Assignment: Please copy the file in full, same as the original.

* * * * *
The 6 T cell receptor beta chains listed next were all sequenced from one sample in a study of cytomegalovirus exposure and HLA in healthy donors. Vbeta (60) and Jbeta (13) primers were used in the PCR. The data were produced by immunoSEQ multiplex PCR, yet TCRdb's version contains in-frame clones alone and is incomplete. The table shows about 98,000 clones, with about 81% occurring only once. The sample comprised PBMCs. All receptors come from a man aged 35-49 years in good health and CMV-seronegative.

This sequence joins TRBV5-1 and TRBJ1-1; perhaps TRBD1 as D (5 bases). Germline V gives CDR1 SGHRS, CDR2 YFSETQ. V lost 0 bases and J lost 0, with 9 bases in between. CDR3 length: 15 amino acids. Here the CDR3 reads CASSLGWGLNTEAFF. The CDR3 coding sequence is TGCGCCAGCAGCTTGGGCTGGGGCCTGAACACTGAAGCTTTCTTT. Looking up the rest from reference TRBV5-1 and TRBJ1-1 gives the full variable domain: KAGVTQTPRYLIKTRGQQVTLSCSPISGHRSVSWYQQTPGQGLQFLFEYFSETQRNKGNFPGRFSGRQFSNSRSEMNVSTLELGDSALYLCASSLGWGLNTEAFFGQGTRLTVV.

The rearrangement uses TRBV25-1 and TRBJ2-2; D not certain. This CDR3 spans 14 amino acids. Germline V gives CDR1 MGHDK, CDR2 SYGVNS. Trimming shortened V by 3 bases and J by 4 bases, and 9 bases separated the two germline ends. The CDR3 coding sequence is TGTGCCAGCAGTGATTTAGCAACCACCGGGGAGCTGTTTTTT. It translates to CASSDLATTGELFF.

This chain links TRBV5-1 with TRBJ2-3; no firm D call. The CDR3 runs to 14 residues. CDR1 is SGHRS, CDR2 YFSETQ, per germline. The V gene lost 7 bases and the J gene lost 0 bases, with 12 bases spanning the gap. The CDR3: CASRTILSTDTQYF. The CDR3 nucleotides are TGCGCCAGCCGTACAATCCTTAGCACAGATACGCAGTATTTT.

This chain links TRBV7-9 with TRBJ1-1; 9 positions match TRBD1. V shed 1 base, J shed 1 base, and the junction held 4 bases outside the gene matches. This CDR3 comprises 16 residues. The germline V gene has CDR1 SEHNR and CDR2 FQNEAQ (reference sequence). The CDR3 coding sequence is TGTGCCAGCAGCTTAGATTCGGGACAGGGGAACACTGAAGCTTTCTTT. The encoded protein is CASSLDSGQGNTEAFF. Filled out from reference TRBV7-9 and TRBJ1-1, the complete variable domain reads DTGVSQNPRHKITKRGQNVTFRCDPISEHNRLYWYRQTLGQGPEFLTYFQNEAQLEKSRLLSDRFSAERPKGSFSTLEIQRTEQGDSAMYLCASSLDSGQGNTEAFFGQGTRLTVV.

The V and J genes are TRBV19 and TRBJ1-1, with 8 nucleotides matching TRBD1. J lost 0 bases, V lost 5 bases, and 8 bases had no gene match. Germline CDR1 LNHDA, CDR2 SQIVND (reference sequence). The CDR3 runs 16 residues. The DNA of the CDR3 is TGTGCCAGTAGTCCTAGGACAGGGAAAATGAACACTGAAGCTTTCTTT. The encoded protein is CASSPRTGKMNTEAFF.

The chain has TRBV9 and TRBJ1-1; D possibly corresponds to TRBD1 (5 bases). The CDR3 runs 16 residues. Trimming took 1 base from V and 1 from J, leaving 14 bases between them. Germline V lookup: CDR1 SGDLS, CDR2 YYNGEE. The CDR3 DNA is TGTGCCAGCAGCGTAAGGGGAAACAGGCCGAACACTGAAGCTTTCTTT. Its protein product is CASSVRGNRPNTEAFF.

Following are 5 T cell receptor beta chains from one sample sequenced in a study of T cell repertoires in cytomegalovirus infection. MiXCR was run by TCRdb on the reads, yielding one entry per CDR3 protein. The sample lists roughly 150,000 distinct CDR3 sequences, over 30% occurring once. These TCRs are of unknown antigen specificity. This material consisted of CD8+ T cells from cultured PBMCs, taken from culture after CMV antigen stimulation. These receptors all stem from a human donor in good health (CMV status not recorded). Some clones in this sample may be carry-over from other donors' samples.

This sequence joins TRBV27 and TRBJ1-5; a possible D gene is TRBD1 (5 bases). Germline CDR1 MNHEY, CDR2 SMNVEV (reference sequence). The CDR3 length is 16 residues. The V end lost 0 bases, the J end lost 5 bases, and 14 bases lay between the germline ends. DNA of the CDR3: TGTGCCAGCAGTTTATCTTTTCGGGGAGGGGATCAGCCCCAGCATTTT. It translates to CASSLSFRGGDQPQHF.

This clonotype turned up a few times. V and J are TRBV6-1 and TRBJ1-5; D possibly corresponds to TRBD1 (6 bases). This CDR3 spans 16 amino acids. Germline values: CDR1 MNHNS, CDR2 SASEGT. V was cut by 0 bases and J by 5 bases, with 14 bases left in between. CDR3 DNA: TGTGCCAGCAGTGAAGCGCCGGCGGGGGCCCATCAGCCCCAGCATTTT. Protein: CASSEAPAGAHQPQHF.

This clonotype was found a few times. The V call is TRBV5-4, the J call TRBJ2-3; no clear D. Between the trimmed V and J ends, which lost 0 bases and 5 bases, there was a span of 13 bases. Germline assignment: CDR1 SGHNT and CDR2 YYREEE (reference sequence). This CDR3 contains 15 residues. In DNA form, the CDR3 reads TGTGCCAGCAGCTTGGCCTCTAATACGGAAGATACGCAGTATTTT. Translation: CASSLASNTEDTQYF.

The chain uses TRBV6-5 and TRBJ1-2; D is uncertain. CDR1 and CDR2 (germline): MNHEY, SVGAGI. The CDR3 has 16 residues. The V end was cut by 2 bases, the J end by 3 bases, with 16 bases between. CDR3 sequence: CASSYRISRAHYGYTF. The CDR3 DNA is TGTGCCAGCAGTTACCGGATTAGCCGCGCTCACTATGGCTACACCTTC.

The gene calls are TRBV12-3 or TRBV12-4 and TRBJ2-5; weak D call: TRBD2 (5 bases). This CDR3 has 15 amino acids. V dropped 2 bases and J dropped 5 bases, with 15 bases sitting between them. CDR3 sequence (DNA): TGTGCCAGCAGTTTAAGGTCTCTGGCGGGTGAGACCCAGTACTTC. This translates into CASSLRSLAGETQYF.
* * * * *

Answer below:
The 6 T cell receptor beta chains listed next were all sequenced from one sample in a study of cytomegalovirus exposure and HLA in healthy donors. Vbeta (60) and Jbeta (13) primers were used in the PCR. The data were produced by immunoSEQ multiplex PCR, yet TCRdb's version contains in-frame clones alone and is incomplete. The table shows about 98,000 clones, with about 81% occurring only once. The sample comprised PBMCs. All receptors come from a man aged 35-49 years in good health and CMV-seronegative.

This sequence joins TRBV5-1 and TRBJ1-1; perhaps TRBD1 as D (5 bases). Germline V gives CDR1 SGHRS, CDR2 YFSETQ. V lost 0 bases and J lost 0, with 9 bases in between. CDR3 length: 15 amino acids. Here the CDR3 reads CASSLGWGLNTEAFF. The CDR3 coding sequence is TGCGCCAGCAGCTTGGGCTGGGGCCTGAACACTGAAGCTTTCTTT. Looking up the rest from reference TRBV5-1 and TRBJ1-1 gives the full variable domain: KAGVTQTPRYLIKTRGQQVTLSCSPISGHRSVSWYQQTPGQGLQFLFEYFSETQRNKGNFPGRFSGRQFSNSRSEMNVSTLELGDSALYLCASSLGWGLNTEAFFGQGTRLTVV.

The rearrangement uses TRBV25-1 and TRBJ2-2; D not certain. This CDR3 spans 14 amino acids. Germline V gives CDR1 MGHDK, CDR2 SYGVNS. Trimming shortened V by 3 bases and J by 4 bases, and 9 bases separated the two germline ends. The CDR3 coding sequence is TGTGCCAGCAGTGATTTAGCAACCACCGGGGAGCTGTTTTTT. It translates to CASSDLATTGELFF.

This chain links TRBV5-1 with TRBJ2-3; no firm D call. The CDR3 runs to 14 residues. CDR1 is SGHRS, CDR2 YFSETQ, per germline. The V gene lost 7 bases and the J gene lost 0 bases, with 12 bases spanning the gap. The CDR3: CASRTILSTDTQYF. The CDR3 nucleotides are TGCGCCAGCCGTACAATCCTTAGCACAGATACGCAGTATTTT.

This chain links TRBV7-9 with TRBJ1-1; 9 positions match TRBD1. V shed 1 base, J shed 1 base, and the junction held 4 bases outside the gene matches. This CDR3 comprises 16 residues. The germline V gene has CDR1 SEHNR and CDR2 FQNEAQ (reference sequence). The CDR3 coding sequence is TGTGCCAGCAGCTTAGATTCGGGACAGGGGAACACTGAAGCTTTCTTT. The encoded protein is CASSLDSGQGNTEAFF. Filled out from reference TRBV7-9 and TRBJ1-1, the complete variable domain reads DTGVSQNPRHKITKRGQNVTFRCDPISEHNRLYWYRQTLGQGPEFLTYFQNEAQLEKSRLLSDRFSAERPKGSFSTLEIQRTEQGDSAMYLCASSLDSGQGNTEAFFGQGTRLTVV.

The V and J genes are TRBV19 and TRBJ1-1, with 8 nucleotides matching TRBD1. J lost 0 bases, V lost 5 bases, and 8 bases had no gene match. Germline CDR1 LNHDA, CDR2 SQIVND (reference sequence). The CDR3 runs 16 residues. The DNA of the CDR3 is TGTGCCAGTAGTCCTAGGACAGGGAAAATGAACACTGAAGCTTTCTTT. The encoded protein is CASSPRTGKMNTEAFF.

The chain has TRBV9 and TRBJ1-1; D possibly corresponds to TRBD1 (5 bases). The CDR3 runs 16 residues. Trimming took 1 base from V and 1 from J, leaving 14 bases between them. Germline V lookup: CDR1 SGDLS, CDR2 YYNGEE. The CDR3 DNA is TGTGCCAGCAGCGTAAGGGGAAACAGGCCGAACACTGAAGCTTTCTTT. Its protein product is CASSVRGNRPNTEAFF.

Following are 5 T cell receptor beta chains from one sample sequenced in a study of T cell repertoires in cytomegalovirus infection. MiXCR was run by TCRdb on the reads, yielding one entry per CDR3 protein. The sample lists roughly 150,000 distinct CDR3 sequences, over 30% occurring once. These TCRs are of unknown antigen specificity. This material consisted of CD8+ T cells from cultured PBMCs, taken from culture after CMV antigen stimulation. These receptors all stem from a human donor in good health (CMV status not recorded). Some clones in this sample may be carry-over from other donors' samples.

This sequence joins TRBV27 and TRBJ1-5; a possible D gene is TRBD1 (5 bases). Germline CDR1 MNHEY, CDR2 SMNVEV (reference sequence). The CDR3 length is 16 residues. The V end lost 0 bases, the J end lost 5 bases, and 14 bases lay between the germline ends. DNA of the CDR3: TGTGCCAGCAGTTTATCTTTTCGGGGAGGGGATCAGCCCCAGCATTTT. It translates to CASSLSFRGGDQPQHF.

This clonotype turned up a few times. V and J are TRBV6-1 and TRBJ1-5; D possibly corresponds to TRBD1 (6 bases). This CDR3 spans 16 amino acids. Germline values: CDR1 MNHNS, CDR2 SASEGT. V was cut by 0 bases and J by 5 bases, with 14 bases left in between. CDR3 DNA: TGTGCCAGCAGTGAAGCGCCGGCGGGGGCCCATCAGCCCCAGCATTTT. Protein: CASSEAPAGAHQPQHF.

This clonotype was found a few times. The V call is TRBV5-4, the J call TRBJ2-3; no clear D. Between the trimmed V and J ends, which lost 0 bases and 5 bases, there was a span of 13 bases. Germline assignment: CDR1 SGHNT and CDR2 YYREEE (reference sequence). This CDR3 contains 15 residues. In DNA form, the CDR3 reads TGTGCCAGCAGCTTGGCCTCTAATACGGAAGATACGCAGTATTTT. Translation: CASSLASNTEDTQYF.

The chain uses TRBV6-5 and TRBJ1-2; D is uncertain. CDR1 and CDR2 (germline): MNHEY, SVGAGI. The CDR3 has 16 residues. The V end was cut by 2 bases, the J end by 3 bases, with 16 bases between. CDR3 sequence: CASSYRISRAHYGYTF. The CDR3 DNA is TGTGCCAGCAGTTACCGGATTAGCCGCGCTCACTATGGCTACACCTTC.

The gene calls are TRBV12-3 or TRBV12-4 and TRBJ2-5; weak D call: TRBD2 (5 bases). This CDR3 has 15 amino acids. V dropped 2 bases and J dropped 5 bases, with 15 bases sitting between them. CDR3 sequence (DNA): TGTGCCAGCAGTTTAAGGTCTCTGGCGGGTGAGACCCAGTACTTC. This translates into CASSLRSLAGETQYF.